How to Play a Phonics Game

Early readers may struggle with different sounds and letter combinations. To help them decode new words and improve their reading comprehension skills, many teachers use phonics games and activities in the classroom. You can also play phonics games with your child at home. Keep reading for some phonics game ideas.

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Why Should My Child Play Phonics Games?

Simply put, phonics is a teaching method that helps students understand the sounds and pronunciations associated with common letter groupings. While teachers may cover phonics at school, additional practice at home will make it easier for your child to break down new words and expand his or her vocabulary. This is extremely important for beginning readers and writers who may not have a firm grasp on all aspects of the English language.

Phonics Game for Beginning Readers

Step 1: Choose a Focus

Phonics instruction can be overwhelming for students, teachers and parents if it's not broken down into manageable lessons. Before you can play a phonics game with your child, you must decide what to focus on. For example, your son or daughter may need practice with phonemic awareness, which is the ability to recognize individual sounds in words, before studying phonics on paper. Alternatively, you can jump right in with word families and blending techniques.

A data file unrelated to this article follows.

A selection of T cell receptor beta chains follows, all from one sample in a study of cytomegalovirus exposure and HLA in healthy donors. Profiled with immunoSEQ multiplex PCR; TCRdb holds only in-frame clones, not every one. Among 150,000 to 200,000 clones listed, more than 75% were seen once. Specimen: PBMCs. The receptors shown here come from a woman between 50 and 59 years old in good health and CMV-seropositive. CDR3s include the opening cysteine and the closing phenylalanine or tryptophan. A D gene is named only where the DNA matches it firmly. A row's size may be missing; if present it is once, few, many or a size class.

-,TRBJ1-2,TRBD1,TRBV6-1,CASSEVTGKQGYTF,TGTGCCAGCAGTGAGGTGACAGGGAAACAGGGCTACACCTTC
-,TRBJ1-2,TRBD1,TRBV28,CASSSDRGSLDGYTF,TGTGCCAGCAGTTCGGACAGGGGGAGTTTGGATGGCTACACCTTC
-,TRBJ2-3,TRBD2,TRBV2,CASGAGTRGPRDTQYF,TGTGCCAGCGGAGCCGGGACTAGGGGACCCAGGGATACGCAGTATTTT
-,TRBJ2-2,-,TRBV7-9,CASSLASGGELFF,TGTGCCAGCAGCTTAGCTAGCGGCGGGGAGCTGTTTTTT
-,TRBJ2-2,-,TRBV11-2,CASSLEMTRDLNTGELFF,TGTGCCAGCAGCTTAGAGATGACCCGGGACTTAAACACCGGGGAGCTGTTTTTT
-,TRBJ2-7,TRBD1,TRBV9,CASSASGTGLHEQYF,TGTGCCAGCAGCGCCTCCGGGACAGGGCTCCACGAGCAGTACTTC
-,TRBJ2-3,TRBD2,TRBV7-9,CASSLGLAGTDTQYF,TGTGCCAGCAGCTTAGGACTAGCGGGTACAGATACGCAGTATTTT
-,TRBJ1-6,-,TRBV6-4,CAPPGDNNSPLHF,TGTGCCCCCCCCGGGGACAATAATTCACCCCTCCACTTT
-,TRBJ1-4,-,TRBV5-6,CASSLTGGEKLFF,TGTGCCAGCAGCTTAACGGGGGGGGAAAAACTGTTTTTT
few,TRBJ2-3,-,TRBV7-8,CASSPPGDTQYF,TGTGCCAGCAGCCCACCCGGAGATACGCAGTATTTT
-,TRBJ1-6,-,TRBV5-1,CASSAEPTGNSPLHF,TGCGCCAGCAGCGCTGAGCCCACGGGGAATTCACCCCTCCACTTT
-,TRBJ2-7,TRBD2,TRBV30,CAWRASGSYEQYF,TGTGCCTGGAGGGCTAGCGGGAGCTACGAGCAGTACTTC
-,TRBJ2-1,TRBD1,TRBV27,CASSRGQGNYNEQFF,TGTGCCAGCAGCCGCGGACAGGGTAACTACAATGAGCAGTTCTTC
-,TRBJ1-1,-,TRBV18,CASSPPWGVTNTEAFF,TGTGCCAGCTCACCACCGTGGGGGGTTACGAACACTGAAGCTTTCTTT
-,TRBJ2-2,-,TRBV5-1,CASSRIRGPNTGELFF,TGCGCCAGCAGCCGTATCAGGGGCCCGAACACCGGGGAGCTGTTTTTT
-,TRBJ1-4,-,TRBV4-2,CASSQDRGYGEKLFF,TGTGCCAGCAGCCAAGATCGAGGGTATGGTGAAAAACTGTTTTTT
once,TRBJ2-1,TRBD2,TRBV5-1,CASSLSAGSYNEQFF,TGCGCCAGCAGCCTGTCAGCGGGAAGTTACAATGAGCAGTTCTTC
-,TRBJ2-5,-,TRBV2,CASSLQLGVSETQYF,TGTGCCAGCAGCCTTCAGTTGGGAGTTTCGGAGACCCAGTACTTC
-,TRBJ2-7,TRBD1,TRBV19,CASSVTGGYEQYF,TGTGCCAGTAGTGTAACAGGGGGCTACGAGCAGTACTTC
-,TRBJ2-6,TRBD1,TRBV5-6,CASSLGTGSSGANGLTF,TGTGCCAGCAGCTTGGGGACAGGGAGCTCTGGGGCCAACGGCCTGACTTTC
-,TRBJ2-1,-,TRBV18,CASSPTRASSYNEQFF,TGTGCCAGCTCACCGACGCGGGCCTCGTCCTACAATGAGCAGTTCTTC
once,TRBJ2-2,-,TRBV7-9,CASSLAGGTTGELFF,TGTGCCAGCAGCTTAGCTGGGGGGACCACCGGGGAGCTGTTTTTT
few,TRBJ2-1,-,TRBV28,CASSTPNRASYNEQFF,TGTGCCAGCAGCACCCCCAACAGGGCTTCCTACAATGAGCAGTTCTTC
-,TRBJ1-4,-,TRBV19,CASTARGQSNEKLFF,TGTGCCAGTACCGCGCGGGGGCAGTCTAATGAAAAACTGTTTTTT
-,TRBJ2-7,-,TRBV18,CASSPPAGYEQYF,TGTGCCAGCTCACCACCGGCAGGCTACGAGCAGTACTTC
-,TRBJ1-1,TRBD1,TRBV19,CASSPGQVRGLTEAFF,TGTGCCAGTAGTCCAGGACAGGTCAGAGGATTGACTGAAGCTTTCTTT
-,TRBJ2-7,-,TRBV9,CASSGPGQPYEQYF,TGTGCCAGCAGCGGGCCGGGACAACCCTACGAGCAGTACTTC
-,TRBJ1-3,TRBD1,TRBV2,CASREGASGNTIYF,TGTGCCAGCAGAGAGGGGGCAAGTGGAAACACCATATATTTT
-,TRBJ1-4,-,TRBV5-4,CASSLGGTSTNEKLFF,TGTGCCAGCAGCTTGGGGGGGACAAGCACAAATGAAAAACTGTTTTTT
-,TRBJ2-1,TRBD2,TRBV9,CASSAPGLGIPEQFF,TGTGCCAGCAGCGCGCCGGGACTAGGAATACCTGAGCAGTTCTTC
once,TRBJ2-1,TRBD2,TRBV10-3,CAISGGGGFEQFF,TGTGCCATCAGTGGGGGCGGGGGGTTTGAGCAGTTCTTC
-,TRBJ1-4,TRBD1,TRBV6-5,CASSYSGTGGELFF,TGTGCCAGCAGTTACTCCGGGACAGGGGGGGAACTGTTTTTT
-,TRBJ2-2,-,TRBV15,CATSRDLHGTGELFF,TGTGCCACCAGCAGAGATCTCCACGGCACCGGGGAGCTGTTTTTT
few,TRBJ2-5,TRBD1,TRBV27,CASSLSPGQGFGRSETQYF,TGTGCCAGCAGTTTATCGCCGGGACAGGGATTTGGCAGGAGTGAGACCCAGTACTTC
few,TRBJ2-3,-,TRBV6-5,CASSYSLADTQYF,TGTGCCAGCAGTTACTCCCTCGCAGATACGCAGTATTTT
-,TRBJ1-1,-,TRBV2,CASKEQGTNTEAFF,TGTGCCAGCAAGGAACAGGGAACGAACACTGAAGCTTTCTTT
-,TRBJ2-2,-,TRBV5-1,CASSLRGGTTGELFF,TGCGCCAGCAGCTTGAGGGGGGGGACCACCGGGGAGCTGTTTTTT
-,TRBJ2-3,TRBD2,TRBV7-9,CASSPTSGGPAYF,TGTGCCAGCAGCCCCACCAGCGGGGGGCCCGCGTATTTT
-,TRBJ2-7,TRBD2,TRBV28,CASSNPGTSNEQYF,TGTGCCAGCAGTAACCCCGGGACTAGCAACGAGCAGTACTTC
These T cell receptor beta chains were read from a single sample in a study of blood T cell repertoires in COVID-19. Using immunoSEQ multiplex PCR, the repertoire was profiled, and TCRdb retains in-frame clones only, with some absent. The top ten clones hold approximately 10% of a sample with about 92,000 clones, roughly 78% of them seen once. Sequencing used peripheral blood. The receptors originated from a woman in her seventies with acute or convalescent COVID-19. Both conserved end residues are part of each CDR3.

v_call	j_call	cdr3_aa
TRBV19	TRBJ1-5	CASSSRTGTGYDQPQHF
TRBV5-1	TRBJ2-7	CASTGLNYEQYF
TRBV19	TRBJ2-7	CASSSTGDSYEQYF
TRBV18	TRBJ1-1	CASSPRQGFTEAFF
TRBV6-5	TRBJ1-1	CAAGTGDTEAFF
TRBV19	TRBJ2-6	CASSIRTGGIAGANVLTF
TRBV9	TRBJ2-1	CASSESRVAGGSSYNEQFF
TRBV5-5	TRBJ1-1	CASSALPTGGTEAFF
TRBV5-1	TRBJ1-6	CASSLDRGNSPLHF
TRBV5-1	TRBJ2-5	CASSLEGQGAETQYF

Step 2: Select a Game

Games are a great way to get students interested in a lesson. The less complicated the game is, the more effective it will be. Once you've chosen a focus for the lesson, you can select a game. Possibilities include Bingo, Concentration, word searches and more. When you have settled on a game, then it's time to put the lesson into action.

Step 3: Play

As an example, here's a way you can focus on teaching your child the long 'e' sound using the game Concentration, also known as Memory. Before playing this game, you should discuss the long 'e' sound, its spelling and its symbol with your child to give him or her a base understanding of the concept.

To get started, you'll need 18 index cards and a list of nine age-appropriate words that contain the long 'e' sound. Using the list, write one word per card, two times each. Shuffle the deck, and lay the cards on a table, face-down in three rows of six. Alternate turns with your child, flipping over two cards at a time to try and make a match. If a match is made, the player collects the cards and takes another turn. If the cards are mismatched, flip them back over and move to the next player until all cards are gone. The player with the most cards wins.

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